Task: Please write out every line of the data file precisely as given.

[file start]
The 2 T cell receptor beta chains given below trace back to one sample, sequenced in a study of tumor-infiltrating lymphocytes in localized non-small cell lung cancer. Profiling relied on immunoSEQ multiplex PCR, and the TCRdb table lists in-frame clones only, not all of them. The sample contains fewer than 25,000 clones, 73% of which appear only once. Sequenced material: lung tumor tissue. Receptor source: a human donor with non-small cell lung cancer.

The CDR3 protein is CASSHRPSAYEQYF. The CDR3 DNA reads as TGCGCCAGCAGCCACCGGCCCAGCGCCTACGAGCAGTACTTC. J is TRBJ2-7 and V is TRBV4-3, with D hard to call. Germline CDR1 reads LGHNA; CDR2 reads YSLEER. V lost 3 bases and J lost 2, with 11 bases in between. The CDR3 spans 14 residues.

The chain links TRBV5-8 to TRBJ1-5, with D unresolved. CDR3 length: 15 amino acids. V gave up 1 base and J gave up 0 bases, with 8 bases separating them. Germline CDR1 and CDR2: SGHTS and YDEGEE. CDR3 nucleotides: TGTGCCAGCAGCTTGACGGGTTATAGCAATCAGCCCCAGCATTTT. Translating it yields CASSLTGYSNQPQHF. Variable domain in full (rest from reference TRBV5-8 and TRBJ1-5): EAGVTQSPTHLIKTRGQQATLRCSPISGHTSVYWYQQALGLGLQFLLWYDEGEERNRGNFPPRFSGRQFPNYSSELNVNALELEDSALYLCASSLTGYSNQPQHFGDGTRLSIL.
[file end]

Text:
The 2 T cell receptor beta chains given below trace back to one sample, sequenced in a study of tumor-infiltrating lymphocytes in localized non-small cell lung cancer. Profiling relied on immunoSEQ multiplex PCR, and the TCRdb table lists in-frame clones only, not all of them. The sample contains fewer than 25,000 clones, 73% of which appear only once. Sequenced material: lung tumor tissue. Receptor source: a human donor with non-small cell lung cancer.

The CDR3 protein is CASSHRPSAYEQYF. The CDR3 DNA reads as TGCGCCAGCAGCCACCGGCCCAGCGCCTACGAGCAGTACTTC. J is TRBJ2-7 and V is TRBV4-3, with D hard to call. Germline CDR1 reads LGHNA; CDR2 reads YSLEER. V lost 3 bases and J lost 2, with 11 bases in between. The CDR3 spans 14 residues.

The chain links TRBV5-8 to TRBJ1-5, with D unresolved. CDR3 length: 15 amino acids. V gave up 1 base and J gave up 0 bases, with 8 bases separating them. Germline CDR1 and CDR2: SGHTS and YDEGEE. CDR3 nucleotides: TGTGCCAGCAGCTTGACGGGTTATAGCAATCAGCCCCAGCATTTT. Translating it yields CASSLTGYSNQPQHF. Variable domain in full (rest from reference TRBV5-8 and TRBJ1-5): EAGVTQSPTHLIKTRGQQATLRCSPISGHTSVYWYQQALGLGLQFLLWYDEGEERNRGNFPPRFSGRQFPNYSSELNVNALELEDSALYLCASSLTGYSNQPQHFGDGTRLSIL.